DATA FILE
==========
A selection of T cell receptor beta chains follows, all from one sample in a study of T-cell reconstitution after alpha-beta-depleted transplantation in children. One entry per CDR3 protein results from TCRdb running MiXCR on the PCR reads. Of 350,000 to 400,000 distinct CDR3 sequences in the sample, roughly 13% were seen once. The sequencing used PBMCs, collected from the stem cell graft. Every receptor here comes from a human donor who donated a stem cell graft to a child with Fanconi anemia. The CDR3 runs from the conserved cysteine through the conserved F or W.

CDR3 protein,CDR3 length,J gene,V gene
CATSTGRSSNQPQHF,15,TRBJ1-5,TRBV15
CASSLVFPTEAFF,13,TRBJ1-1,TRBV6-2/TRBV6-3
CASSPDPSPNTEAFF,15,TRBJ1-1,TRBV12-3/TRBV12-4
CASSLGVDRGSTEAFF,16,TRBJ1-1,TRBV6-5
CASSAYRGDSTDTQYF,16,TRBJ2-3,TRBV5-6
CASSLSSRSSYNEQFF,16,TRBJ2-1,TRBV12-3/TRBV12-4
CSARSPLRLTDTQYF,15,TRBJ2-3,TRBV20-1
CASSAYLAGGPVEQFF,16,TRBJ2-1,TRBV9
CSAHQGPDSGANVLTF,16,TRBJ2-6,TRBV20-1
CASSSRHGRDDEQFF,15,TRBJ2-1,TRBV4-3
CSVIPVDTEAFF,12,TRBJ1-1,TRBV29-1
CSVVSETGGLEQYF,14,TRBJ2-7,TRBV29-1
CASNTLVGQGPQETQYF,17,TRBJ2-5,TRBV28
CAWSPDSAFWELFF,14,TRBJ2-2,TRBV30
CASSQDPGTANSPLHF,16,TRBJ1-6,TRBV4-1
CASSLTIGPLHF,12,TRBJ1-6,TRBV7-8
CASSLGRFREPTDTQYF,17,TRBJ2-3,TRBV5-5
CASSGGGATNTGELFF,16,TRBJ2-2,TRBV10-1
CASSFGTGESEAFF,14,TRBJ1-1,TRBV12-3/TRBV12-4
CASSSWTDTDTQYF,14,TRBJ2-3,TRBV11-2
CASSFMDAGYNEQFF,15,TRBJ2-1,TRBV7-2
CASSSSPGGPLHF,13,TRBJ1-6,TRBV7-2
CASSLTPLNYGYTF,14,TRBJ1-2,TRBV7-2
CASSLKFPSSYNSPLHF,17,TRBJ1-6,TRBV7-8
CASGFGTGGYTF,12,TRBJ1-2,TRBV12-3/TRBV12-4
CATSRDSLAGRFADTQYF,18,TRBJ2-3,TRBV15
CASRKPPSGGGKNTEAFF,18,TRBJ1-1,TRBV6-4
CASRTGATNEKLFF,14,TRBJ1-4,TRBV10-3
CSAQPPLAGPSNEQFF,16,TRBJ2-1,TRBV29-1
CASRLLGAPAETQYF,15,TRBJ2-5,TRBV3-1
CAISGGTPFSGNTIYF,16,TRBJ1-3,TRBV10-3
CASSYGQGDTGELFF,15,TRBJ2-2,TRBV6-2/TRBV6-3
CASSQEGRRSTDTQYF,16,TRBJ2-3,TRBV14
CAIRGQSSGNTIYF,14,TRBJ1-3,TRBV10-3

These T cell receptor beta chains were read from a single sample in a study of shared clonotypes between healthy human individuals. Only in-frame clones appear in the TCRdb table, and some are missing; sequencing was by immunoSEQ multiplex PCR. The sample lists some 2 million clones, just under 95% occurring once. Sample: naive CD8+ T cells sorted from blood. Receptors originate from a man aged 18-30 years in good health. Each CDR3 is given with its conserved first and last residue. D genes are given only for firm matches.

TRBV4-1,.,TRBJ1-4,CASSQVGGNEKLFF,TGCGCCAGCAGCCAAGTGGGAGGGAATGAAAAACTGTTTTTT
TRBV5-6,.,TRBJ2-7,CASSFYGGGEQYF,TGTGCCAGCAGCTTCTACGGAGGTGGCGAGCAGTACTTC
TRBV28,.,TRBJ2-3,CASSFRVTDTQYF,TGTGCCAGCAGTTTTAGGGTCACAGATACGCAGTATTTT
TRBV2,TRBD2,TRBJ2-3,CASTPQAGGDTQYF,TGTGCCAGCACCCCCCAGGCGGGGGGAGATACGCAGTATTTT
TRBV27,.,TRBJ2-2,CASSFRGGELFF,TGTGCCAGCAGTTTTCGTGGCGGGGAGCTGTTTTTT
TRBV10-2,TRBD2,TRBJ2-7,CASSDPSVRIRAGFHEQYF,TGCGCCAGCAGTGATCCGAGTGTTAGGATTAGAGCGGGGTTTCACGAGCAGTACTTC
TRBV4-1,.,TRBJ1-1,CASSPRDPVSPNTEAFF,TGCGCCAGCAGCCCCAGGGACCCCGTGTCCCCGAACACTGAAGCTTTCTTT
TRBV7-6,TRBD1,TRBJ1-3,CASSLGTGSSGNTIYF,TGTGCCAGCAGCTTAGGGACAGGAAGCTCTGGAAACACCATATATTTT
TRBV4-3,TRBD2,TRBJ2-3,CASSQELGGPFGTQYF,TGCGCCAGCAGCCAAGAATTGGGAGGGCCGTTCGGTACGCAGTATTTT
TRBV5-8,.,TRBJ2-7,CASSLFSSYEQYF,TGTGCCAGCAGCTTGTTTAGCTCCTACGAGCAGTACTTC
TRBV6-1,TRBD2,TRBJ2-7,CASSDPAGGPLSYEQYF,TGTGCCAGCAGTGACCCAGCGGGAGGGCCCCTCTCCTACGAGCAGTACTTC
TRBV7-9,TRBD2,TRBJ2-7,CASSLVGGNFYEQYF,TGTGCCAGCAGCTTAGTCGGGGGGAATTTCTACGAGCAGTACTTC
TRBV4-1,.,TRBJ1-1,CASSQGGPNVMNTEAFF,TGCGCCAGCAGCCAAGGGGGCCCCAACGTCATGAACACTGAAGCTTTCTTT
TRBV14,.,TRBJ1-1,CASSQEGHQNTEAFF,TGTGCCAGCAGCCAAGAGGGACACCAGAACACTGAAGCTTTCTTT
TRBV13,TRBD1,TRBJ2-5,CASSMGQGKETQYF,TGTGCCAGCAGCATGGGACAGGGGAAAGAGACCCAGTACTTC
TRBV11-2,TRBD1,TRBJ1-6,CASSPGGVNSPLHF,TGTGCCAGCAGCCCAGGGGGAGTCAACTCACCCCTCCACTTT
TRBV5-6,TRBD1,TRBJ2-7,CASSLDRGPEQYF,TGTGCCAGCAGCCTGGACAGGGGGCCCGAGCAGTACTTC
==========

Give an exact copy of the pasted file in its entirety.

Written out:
A selection of T cell receptor beta chains follows, all from one sample in a study of T-cell reconstitution after alpha-beta-depleted transplantation in children. One entry per CDR3 protein results from TCRdb running MiXCR on the PCR reads. Of 350,000 to 400,000 distinct CDR3 sequences in the sample, roughly 13% were seen once. The sequencing used PBMCs, collected from the stem cell graft. Every receptor here comes from a human donor who donated a stem cell graft to a child with Fanconi anemia. The CDR3 runs from the conserved cysteine through the conserved F or W.

CDR3 protein,CDR3 length,J gene,V gene
CATSTGRSSNQPQHF,15,TRBJ1-5,TRBV15
CASSLVFPTEAFF,13,TRBJ1-1,TRBV6-2/TRBV6-3
CASSPDPSPNTEAFF,15,TRBJ1-1,TRBV12-3/TRBV12-4
CASSLGVDRGSTEAFF,16,TRBJ1-1,TRBV6-5
CASSAYRGDSTDTQYF,16,TRBJ2-3,TRBV5-6
CASSLSSRSSYNEQFF,16,TRBJ2-1,TRBV12-3/TRBV12-4
CSARSPLRLTDTQYF,15,TRBJ2-3,TRBV20-1
CASSAYLAGGPVEQFF,16,TRBJ2-1,TRBV9
CSAHQGPDSGANVLTF,16,TRBJ2-6,TRBV20-1
CASSSRHGRDDEQFF,15,TRBJ2-1,TRBV4-3
CSVIPVDTEAFF,12,TRBJ1-1,TRBV29-1
CSVVSETGGLEQYF,14,TRBJ2-7,TRBV29-1
CASNTLVGQGPQETQYF,17,TRBJ2-5,TRBV28
CAWSPDSAFWELFF,14,TRBJ2-2,TRBV30
CASSQDPGTANSPLHF,16,TRBJ1-6,TRBV4-1
CASSLTIGPLHF,12,TRBJ1-6,TRBV7-8
CASSLGRFREPTDTQYF,17,TRBJ2-3,TRBV5-5
CASSGGGATNTGELFF,16,TRBJ2-2,TRBV10-1
CASSFGTGESEAFF,14,TRBJ1-1,TRBV12-3/TRBV12-4
CASSSWTDTDTQYF,14,TRBJ2-3,TRBV11-2
CASSFMDAGYNEQFF,15,TRBJ2-1,TRBV7-2
CASSSSPGGPLHF,13,TRBJ1-6,TRBV7-2
CASSLTPLNYGYTF,14,TRBJ1-2,TRBV7-2
CASSLKFPSSYNSPLHF,17,TRBJ1-6,TRBV7-8
CASGFGTGGYTF,12,TRBJ1-2,TRBV12-3/TRBV12-4
CATSRDSLAGRFADTQYF,18,TRBJ2-3,TRBV15
CASRKPPSGGGKNTEAFF,18,TRBJ1-1,TRBV6-4
CASRTGATNEKLFF,14,TRBJ1-4,TRBV10-3
CSAQPPLAGPSNEQFF,16,TRBJ2-1,TRBV29-1
CASRLLGAPAETQYF,15,TRBJ2-5,TRBV3-1
CAISGGTPFSGNTIYF,16,TRBJ1-3,TRBV10-3
CASSYGQGDTGELFF,15,TRBJ2-2,TRBV6-2/TRBV6-3
CASSQEGRRSTDTQYF,16,TRBJ2-3,TRBV14
CAIRGQSSGNTIYF,14,TRBJ1-3,TRBV10-3

These T cell receptor beta chains were read from a single sample in a study of shared clonotypes between healthy human individuals. Only in-frame clones appear in the TCRdb table, and some are missing; sequencing was by immunoSEQ multiplex PCR. The sample lists some 2 million clones, just under 95% occurring once. Sample: naive CD8+ T cells sorted from blood. Receptors originate from a man aged 18-30 years in good health. Each CDR3 is given with its conserved first and last residue. D genes are given only for firm matches.

TRBV4-1,.,TRBJ1-4,CASSQVGGNEKLFF,TGCGCCAGCAGCCAAGTGGGAGGGAATGAAAAACTGTTTTTT
TRBV5-6,.,TRBJ2-7,CASSFYGGGEQYF,TGTGCCAGCAGCTTCTACGGAGGTGGCGAGCAGTACTTC
TRBV28,.,TRBJ2-3,CASSFRVTDTQYF,TGTGCCAGCAGTTTTAGGGTCACAGATACGCAGTATTTT
TRBV2,TRBD2,TRBJ2-3,CASTPQAGGDTQYF,TGTGCCAGCACCCCCCAGGCGGGGGGAGATACGCAGTATTTT
TRBV27,.,TRBJ2-2,CASSFRGGELFF,TGTGCCAGCAGTTTTCGTGGCGGGGAGCTGTTTTTT
TRBV10-2,TRBD2,TRBJ2-7,CASSDPSVRIRAGFHEQYF,TGCGCCAGCAGTGATCCGAGTGTTAGGATTAGAGCGGGGTTTCACGAGCAGTACTTC
TRBV4-1,.,TRBJ1-1,CASSPRDPVSPNTEAFF,TGCGCCAGCAGCCCCAGGGACCCCGTGTCCCCGAACACTGAAGCTTTCTTT
TRBV7-6,TRBD1,TRBJ1-3,CASSLGTGSSGNTIYF,TGTGCCAGCAGCTTAGGGACAGGAAGCTCTGGAAACACCATATATTTT
TRBV4-3,TRBD2,TRBJ2-3,CASSQELGGPFGTQYF,TGCGCCAGCAGCCAAGAATTGGGAGGGCCGTTCGGTACGCAGTATTTT
TRBV5-8,.,TRBJ2-7,CASSLFSSYEQYF,TGTGCCAGCAGCTTGTTTAGCTCCTACGAGCAGTACTTC
TRBV6-1,TRBD2,TRBJ2-7,CASSDPAGGPLSYEQYF,TGTGCCAGCAGTGACCCAGCGGGAGGGCCCCTCTCCTACGAGCAGTACTTC
TRBV7-9,TRBD2,TRBJ2-7,CASSLVGGNFYEQYF,TGTGCCAGCAGCTTAGTCGGGGGGAATTTCTACGAGCAGTACTTC
TRBV4-1,.,TRBJ1-1,CASSQGGPNVMNTEAFF,TGCGCCAGCAGCCAAGGGGGCCCCAACGTCATGAACACTGAAGCTTTCTTT
TRBV14,.,TRBJ1-1,CASSQEGHQNTEAFF,TGTGCCAGCAGCCAAGAGGGACACCAGAACACTGAAGCTTTCTTT
TRBV13,TRBD1,TRBJ2-5,CASSMGQGKETQYF,TGTGCCAGCAGCATGGGACAGGGGAAAGAGACCCAGTACTTC
TRBV11-2,TRBD1,TRBJ1-6,CASSPGGVNSPLHF,TGTGCCAGCAGCCCAGGGGGAGTCAACTCACCCCTCCACTTT
TRBV5-6,TRBD1,TRBJ2-7,CASSLDRGPEQYF,TGTGCCAGCAGCCTGGACAGGGGGCCCGAGCAGTACTTC